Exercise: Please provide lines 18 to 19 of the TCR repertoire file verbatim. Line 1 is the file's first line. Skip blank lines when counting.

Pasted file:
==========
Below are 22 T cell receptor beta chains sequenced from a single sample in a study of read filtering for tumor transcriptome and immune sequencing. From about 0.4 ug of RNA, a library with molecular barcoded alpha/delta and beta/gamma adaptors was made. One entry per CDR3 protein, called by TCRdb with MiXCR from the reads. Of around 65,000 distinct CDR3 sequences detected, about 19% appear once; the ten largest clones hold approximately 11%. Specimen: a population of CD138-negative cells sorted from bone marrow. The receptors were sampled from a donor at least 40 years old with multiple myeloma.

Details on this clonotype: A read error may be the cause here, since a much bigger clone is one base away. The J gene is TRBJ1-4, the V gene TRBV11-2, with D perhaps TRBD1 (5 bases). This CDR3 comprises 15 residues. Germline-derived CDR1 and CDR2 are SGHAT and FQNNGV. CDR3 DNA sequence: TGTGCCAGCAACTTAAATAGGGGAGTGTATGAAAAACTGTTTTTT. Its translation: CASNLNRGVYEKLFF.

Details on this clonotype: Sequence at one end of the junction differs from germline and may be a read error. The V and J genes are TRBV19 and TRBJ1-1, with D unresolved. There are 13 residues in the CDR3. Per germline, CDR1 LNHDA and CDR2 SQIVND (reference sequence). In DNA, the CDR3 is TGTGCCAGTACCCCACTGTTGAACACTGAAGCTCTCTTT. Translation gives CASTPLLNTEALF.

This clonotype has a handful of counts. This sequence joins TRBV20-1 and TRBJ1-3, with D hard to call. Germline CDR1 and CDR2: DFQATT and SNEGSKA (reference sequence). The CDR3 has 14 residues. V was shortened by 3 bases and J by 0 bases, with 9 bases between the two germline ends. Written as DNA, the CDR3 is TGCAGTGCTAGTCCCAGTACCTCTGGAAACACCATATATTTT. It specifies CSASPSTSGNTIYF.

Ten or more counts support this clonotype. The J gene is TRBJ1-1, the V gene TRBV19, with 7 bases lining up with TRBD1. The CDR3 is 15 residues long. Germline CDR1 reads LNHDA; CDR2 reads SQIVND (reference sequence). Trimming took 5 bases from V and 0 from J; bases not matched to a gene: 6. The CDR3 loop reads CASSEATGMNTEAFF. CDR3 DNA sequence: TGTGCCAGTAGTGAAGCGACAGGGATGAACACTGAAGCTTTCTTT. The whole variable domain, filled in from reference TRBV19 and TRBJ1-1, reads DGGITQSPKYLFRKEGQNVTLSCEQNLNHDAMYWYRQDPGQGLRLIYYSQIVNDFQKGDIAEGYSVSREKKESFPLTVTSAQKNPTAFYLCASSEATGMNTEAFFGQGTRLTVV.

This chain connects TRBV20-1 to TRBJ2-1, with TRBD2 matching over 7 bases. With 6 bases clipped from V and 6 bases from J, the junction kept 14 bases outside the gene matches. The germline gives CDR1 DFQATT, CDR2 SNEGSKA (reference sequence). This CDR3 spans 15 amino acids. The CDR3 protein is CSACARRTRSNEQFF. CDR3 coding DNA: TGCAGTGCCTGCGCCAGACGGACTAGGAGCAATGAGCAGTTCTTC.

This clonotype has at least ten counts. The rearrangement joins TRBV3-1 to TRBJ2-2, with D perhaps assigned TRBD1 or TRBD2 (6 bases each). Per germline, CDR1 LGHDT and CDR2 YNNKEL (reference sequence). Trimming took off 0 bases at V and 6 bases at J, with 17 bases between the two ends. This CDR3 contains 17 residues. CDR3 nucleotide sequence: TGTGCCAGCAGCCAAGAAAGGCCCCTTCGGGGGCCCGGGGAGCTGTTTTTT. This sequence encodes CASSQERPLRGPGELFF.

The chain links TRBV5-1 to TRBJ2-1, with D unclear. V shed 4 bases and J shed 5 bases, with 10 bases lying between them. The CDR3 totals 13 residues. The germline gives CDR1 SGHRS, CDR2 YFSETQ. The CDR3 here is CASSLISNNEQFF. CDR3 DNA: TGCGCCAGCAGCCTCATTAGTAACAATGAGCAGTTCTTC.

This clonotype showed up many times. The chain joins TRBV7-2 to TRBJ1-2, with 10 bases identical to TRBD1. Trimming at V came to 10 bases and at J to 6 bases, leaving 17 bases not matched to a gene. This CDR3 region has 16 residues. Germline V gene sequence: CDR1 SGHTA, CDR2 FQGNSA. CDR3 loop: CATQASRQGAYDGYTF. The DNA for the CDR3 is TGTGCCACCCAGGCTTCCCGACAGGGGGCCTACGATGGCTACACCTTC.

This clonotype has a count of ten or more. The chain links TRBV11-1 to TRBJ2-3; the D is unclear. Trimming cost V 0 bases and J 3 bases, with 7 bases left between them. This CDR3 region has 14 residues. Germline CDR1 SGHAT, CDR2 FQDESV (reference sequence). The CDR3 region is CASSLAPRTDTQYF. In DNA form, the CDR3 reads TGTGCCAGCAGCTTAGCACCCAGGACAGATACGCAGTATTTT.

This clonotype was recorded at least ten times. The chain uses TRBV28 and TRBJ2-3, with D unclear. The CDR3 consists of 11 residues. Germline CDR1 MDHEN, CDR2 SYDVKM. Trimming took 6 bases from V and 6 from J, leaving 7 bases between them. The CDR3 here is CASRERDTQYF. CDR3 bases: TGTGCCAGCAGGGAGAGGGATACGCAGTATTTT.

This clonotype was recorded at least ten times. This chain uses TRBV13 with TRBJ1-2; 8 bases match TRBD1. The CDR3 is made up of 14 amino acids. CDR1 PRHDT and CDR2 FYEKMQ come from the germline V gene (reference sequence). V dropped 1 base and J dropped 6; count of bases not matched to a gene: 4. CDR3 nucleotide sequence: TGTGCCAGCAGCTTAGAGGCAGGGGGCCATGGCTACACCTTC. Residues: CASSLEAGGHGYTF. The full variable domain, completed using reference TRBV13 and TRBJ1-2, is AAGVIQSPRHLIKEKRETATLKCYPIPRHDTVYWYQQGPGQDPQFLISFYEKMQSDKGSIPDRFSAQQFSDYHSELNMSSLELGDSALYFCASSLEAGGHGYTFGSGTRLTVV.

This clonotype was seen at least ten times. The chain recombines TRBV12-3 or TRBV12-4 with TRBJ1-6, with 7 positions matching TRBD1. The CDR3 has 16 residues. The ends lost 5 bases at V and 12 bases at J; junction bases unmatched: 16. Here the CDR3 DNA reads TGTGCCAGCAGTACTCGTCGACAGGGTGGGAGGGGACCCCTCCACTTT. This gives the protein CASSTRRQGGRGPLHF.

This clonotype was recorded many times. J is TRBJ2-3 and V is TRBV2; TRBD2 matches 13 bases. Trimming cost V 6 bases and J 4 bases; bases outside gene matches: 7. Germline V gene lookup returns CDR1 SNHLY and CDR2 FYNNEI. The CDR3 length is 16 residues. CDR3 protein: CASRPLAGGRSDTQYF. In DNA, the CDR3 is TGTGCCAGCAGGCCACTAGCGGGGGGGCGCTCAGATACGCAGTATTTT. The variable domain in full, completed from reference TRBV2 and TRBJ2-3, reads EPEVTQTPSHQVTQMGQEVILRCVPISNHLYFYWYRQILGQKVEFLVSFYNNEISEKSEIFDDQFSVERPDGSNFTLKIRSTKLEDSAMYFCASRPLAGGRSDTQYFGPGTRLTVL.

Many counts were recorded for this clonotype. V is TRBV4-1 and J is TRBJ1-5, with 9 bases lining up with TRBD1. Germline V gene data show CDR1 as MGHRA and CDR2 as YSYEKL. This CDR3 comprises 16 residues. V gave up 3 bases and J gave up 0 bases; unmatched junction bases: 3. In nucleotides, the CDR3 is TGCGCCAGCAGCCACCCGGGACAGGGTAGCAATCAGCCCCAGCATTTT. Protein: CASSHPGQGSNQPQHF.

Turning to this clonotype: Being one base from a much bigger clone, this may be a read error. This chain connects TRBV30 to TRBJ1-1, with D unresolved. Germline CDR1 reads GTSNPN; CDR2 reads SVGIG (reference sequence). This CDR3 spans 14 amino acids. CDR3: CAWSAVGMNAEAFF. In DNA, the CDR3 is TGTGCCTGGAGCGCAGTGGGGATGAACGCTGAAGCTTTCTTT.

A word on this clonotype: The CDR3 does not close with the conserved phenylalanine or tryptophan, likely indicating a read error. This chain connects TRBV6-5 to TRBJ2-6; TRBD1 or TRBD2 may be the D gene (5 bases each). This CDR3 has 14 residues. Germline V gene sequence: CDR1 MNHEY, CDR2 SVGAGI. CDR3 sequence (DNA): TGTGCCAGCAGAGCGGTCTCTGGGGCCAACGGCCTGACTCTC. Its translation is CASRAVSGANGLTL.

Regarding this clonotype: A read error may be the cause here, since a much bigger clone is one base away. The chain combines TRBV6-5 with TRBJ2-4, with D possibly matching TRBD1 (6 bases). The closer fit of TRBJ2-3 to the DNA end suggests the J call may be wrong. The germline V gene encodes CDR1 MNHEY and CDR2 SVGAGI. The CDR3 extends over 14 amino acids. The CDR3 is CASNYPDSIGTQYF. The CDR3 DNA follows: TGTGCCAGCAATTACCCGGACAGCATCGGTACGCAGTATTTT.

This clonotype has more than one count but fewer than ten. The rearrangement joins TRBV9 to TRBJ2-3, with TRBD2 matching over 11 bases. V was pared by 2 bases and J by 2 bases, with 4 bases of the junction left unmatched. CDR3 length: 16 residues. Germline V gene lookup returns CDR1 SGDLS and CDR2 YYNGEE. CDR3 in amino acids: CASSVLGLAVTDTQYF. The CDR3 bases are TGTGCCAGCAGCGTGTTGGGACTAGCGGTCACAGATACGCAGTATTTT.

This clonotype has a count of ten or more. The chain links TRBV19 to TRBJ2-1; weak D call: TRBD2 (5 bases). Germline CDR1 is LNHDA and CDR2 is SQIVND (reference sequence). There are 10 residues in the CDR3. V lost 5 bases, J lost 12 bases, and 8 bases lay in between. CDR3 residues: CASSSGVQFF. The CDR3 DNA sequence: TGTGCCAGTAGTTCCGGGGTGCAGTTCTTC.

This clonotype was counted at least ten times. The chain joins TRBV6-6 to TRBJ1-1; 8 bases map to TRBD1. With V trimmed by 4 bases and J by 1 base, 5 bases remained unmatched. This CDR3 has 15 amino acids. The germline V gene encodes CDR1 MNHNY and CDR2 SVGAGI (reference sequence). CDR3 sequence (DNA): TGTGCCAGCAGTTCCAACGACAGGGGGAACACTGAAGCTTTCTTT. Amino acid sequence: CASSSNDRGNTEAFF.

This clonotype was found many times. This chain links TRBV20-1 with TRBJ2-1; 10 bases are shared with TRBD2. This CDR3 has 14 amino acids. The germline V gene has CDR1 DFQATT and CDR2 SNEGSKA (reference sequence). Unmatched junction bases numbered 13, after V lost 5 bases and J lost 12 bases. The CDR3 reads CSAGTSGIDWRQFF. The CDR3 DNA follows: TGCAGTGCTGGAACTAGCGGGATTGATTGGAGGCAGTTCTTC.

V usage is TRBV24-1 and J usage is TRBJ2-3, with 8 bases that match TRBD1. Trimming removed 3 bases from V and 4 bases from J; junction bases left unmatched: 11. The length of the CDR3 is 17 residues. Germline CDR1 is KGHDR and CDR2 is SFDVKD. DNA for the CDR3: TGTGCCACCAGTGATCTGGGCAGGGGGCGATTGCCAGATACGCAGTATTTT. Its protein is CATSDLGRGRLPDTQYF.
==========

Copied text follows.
Regarding this clonotype: A read error may be the cause here, since a much bigger clone is one base away. The chain combines TRBV6-5 with TRBJ2-4, with D possibly matching TRBD1 (6 bases). The closer fit of TRBJ2-3 to the DNA end suggests the J call may be wrong. The germline V gene encodes CDR1 MNHEY and CDR2 SVGAGI. The CDR3 extends over 14 amino acids. The CDR3 is CASNYPDSIGTQYF. The CDR3 DNA follows: TGTGCCAGCAATTACCCGGACAGCATCGGTACGCAGTATTTT.

This clonotype has more than one count but fewer than ten. The rearrangement joins TRBV9 to TRBJ2-3, with TRBD2 matching over 11 bases. V was pared by 2 bases and J by 2 bases, with 4 bases of the junction left unmatched. CDR3 length: 16 residues. Germline V gene lookup returns CDR1 SGDLS and CDR2 YYNGEE. CDR3 in amino acids: CASSVLGLAVTDTQYF. The CDR3 bases are TGTGCCAGCAGCGTGTTGGGACTAGCGGTCACAGATACGCAGTATTTT.